On y’bike – and go for it! - The Community Leader and Real Estate New and Views
Community Sport

Photos: Supplied.

For those of us who grew up with Miss Marple-style pushbikes, the concept of BMX racing is a bit of a quantum leap, but it’s a sport that’s attracting more Australian competitors every year, and some of those riders are proving to be world-class.

For the non-cognoscenti, BMX is a contraction of Bicycle Motocross; BMX bikes are designed for off-road racing and trick riding. BMX racing originated in California and soon migrated to Australia; the classic BMX racetrack is in the shape of a tight letter “M”, providing three sharp corners – edged by berms, or banked turns – and a series of jumps and formidable corrugations, all of which test the ability of the rider to stay in control and keep on track without losing speed.

The Sleeman Sports Centre at Chandler will host the first round of the 2024 AusCycling BMX Racing State Series on the 24th and 25th of February in the lead-up to the BMX World Cup. Auscycling’s Performance and Racing Manager Luke Madill says that the event will be an inspiring contest of skill and grit.

“It will be a contest of the international best,” he says. “The number of qualifying racers determines the number of contestants each country can enter for the Olympics, so every competing country will be putting forward their best riders for this series. Add to that the individual determination of each rider to make the cut, and you get top-class sportsmanship and breathtaking spectator events.”

Professional Supercross racing, open to riders 16 and older, has been around since 1980 but wasn’t accepted into the Olympic pantheon until 2008.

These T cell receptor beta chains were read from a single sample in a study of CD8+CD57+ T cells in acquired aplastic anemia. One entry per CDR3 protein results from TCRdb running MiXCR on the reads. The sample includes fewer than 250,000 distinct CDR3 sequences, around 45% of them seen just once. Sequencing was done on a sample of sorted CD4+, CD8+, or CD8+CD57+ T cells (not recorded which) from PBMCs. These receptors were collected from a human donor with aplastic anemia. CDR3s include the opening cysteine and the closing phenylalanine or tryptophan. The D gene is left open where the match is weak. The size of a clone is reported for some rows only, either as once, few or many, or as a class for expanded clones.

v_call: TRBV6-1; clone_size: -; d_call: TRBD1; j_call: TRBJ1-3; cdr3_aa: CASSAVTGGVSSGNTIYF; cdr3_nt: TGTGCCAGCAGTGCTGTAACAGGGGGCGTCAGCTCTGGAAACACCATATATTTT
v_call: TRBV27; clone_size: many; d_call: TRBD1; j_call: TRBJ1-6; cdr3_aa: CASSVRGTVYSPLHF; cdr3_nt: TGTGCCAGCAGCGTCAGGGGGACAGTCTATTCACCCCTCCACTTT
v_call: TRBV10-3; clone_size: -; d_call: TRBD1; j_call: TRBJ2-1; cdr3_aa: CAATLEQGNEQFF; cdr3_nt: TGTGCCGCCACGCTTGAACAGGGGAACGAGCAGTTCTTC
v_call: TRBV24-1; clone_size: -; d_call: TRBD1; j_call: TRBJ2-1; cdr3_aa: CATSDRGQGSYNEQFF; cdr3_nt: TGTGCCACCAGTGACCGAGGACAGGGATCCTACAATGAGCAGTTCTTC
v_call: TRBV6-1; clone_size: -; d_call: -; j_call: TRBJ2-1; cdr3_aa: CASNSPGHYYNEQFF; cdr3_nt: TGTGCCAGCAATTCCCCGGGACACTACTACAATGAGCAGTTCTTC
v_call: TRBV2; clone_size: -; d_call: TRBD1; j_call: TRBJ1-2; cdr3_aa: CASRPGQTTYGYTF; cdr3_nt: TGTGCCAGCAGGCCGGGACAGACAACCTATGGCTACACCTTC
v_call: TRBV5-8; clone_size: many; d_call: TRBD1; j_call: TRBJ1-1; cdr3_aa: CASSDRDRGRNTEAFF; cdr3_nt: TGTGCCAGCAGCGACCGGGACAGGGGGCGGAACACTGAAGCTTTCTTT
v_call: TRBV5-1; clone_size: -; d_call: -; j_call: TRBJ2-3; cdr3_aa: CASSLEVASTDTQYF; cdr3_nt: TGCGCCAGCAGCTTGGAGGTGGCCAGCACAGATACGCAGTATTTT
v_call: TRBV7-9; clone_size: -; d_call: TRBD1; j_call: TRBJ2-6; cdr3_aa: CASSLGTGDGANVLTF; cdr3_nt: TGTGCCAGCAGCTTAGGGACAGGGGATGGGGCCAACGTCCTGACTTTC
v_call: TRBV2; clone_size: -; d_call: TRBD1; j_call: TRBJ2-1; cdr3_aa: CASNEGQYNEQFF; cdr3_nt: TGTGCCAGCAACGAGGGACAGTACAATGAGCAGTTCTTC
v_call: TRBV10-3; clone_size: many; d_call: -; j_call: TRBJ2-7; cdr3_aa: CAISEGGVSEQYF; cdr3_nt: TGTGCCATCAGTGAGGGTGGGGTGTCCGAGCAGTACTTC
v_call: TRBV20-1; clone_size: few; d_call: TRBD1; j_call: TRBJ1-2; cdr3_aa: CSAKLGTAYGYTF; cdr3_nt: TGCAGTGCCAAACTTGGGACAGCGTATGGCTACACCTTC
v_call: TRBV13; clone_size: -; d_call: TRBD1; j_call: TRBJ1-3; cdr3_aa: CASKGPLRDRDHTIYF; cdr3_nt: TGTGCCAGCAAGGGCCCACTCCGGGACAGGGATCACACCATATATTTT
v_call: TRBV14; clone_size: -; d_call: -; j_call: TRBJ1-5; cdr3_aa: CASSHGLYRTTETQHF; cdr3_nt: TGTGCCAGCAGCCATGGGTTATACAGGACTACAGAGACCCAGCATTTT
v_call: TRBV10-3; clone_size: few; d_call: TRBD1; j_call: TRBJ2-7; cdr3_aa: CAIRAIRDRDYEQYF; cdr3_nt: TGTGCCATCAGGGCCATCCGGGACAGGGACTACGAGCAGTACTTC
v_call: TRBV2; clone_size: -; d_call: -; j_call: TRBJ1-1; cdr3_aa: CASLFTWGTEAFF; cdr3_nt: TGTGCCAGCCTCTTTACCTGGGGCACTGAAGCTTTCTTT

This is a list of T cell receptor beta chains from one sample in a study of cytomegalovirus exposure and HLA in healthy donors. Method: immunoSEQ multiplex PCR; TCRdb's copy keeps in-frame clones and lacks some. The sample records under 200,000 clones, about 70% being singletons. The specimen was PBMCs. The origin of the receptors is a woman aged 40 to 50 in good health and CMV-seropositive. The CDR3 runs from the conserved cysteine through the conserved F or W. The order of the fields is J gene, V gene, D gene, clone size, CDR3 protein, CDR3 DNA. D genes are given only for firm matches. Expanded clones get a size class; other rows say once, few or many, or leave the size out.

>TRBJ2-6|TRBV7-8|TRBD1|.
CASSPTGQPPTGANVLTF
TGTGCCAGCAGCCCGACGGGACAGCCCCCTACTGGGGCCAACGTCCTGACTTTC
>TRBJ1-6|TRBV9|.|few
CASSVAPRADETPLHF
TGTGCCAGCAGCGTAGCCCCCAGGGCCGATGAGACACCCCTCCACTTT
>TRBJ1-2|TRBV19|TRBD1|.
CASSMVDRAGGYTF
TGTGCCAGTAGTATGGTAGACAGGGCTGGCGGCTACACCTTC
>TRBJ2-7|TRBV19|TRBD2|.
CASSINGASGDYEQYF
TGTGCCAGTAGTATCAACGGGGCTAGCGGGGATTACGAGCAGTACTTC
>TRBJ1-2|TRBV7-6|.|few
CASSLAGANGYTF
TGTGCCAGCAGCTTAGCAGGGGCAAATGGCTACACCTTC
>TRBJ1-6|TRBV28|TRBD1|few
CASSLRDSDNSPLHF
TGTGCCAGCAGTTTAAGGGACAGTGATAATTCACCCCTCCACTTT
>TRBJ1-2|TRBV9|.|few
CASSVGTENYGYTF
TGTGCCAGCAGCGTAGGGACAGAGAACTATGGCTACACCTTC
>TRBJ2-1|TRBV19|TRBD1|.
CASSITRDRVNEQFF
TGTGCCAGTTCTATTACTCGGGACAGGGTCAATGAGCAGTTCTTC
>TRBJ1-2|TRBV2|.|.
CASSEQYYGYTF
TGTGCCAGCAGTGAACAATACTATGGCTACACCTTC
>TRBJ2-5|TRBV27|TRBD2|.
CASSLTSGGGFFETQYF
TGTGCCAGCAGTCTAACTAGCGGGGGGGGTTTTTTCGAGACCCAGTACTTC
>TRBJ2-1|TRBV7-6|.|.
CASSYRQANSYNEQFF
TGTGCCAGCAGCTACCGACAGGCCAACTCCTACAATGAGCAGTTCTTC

“There are more regulations about racing at the elite Olympic level,” says Luke. “Riders must be at least 19 years old, and the race starts with an eight-metre high entry ramp that really gets the racers off to a flying start.”

Luke says that, as is to be expected with such a physically demanding sport, a rider’s peak performance years are usually between 19 and 30 years of age.

“While some retired racers choose a career as a racing coach, many, accepting that BMX racing rarely provides for a comfortable retirement, spend their racing years preparing for a total career change when they quit the track.

“Like most sports, the more seriously you take it, the more expensive it becomes. You can get a good racing bike for about six hundred dollars, but if you want to compete in the big league, your bike will probably cost you close to eight or nine thousand.”

BMX racing’s popularity was given a boost when it became an Olympic sport.

“Olympic acceptance showed that, though the biggest cohort are eight to 12 year-olds, it isn’t just a sport for kids – it’s an elite international sport,” says Luke.

“And while there are undeniably more men than women in the sport – a ratio of about two to one – the number of women is increasing, particularly in the younger age groups.”

Rounds 2 to 6 will take place in South Australia, Sydney and Perth (“We like to share the love around!”) but those who’d like to see the lift-off for the World Cup can access tickets from www.bmxworldcupbrisbane.com.au. The first International Round, held on the 24th and 25th of February, is free to the public.

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